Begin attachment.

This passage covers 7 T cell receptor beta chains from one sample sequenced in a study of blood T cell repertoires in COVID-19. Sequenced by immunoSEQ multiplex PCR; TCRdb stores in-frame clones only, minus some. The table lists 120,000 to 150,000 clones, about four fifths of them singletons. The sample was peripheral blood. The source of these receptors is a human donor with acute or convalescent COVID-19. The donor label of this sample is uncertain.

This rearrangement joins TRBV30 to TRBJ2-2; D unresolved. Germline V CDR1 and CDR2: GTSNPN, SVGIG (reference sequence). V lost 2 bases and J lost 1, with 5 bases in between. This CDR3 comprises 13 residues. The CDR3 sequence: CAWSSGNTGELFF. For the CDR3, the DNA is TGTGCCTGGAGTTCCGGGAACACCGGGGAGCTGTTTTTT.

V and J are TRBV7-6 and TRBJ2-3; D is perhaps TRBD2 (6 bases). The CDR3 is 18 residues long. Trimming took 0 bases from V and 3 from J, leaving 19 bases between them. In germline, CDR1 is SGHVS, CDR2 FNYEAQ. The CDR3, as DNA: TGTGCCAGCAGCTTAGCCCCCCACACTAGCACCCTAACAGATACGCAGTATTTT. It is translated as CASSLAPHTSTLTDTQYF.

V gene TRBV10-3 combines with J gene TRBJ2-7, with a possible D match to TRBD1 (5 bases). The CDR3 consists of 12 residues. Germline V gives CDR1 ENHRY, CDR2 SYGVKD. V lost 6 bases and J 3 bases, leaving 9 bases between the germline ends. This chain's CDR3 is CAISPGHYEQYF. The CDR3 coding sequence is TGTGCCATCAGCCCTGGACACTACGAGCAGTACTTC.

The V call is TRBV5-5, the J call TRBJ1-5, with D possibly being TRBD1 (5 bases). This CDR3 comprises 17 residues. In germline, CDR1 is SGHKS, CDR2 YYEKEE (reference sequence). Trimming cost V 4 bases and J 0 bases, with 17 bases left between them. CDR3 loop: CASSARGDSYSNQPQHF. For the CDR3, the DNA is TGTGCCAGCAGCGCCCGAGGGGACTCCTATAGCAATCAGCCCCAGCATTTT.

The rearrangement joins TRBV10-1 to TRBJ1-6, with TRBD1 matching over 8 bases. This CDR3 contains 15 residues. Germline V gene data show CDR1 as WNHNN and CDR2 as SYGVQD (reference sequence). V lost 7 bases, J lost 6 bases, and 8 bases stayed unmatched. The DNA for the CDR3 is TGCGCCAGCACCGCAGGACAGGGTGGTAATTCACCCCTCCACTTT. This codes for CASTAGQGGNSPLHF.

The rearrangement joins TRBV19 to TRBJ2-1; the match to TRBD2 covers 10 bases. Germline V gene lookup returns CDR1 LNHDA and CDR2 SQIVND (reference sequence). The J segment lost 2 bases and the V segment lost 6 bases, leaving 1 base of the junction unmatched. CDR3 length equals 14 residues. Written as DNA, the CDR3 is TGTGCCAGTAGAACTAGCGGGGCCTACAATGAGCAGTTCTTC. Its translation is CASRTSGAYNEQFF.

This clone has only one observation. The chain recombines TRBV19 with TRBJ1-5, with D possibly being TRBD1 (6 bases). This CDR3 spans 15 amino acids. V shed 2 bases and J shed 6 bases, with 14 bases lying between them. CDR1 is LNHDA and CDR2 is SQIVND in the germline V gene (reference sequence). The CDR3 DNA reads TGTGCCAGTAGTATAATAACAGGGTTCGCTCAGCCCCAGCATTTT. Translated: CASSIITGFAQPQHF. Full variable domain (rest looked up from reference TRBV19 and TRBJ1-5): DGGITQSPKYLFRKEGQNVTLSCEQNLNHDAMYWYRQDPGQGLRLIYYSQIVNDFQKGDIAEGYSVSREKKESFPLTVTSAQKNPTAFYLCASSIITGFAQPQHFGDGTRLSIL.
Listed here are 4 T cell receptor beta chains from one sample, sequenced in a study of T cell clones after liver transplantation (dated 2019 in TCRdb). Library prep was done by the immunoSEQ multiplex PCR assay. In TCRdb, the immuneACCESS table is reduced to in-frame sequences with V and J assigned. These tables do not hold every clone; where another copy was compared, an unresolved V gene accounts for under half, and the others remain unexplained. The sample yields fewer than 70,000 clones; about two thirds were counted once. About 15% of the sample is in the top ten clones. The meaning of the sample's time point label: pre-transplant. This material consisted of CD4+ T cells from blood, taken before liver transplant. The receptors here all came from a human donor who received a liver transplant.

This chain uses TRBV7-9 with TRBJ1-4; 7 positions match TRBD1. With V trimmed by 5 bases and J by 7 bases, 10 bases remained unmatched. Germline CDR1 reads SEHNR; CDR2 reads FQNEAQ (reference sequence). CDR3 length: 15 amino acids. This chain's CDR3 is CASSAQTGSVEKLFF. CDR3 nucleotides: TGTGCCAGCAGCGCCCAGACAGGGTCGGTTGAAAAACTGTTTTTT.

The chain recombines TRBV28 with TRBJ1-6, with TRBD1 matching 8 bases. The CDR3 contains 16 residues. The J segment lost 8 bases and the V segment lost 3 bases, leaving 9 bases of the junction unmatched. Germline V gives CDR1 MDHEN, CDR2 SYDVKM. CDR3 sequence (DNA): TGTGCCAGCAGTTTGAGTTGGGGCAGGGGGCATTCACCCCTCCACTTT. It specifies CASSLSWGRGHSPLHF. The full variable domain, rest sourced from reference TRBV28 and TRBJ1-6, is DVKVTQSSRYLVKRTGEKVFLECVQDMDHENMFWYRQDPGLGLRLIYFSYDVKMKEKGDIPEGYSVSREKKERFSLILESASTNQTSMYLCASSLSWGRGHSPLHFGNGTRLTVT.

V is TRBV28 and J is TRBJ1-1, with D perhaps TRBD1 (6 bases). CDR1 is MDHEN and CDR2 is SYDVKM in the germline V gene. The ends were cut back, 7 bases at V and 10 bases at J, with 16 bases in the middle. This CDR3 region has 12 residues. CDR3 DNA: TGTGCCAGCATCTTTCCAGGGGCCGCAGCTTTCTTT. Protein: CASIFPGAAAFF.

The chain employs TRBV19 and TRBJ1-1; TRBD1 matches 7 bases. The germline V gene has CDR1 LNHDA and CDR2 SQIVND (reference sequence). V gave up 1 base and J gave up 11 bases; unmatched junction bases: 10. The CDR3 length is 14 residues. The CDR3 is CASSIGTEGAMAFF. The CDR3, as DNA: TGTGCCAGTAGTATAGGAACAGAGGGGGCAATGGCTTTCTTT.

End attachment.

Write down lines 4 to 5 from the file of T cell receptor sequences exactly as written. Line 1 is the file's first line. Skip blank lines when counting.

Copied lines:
V gene TRBV10-3 combines with J gene TRBJ2-7, with a possible D match to TRBD1 (5 bases). The CDR3 consists of 12 residues. Germline V gives CDR1 ENHRY, CDR2 SYGVKD. V lost 6 bases and J 3 bases, leaving 9 bases between the germline ends. This chain's CDR3 is CAISPGHYEQYF. The CDR3 coding sequence is TGTGCCATCAGCCCTGGACACTACGAGCAGTACTTC.

The V call is TRBV5-5, the J call TRBJ1-5, with D possibly being TRBD1 (5 bases). This CDR3 comprises 17 residues. In germline, CDR1 is SGHKS, CDR2 YYEKEE (reference sequence). Trimming cost V 4 bases and J 0 bases, with 17 bases left between them. CDR3 loop: CASSARGDSYSNQPQHF. For the CDR3, the DNA is TGTGCCAGCAGCGCCCGAGGGGACTCCTATAGCAATCAGCCCCAGCATTTT.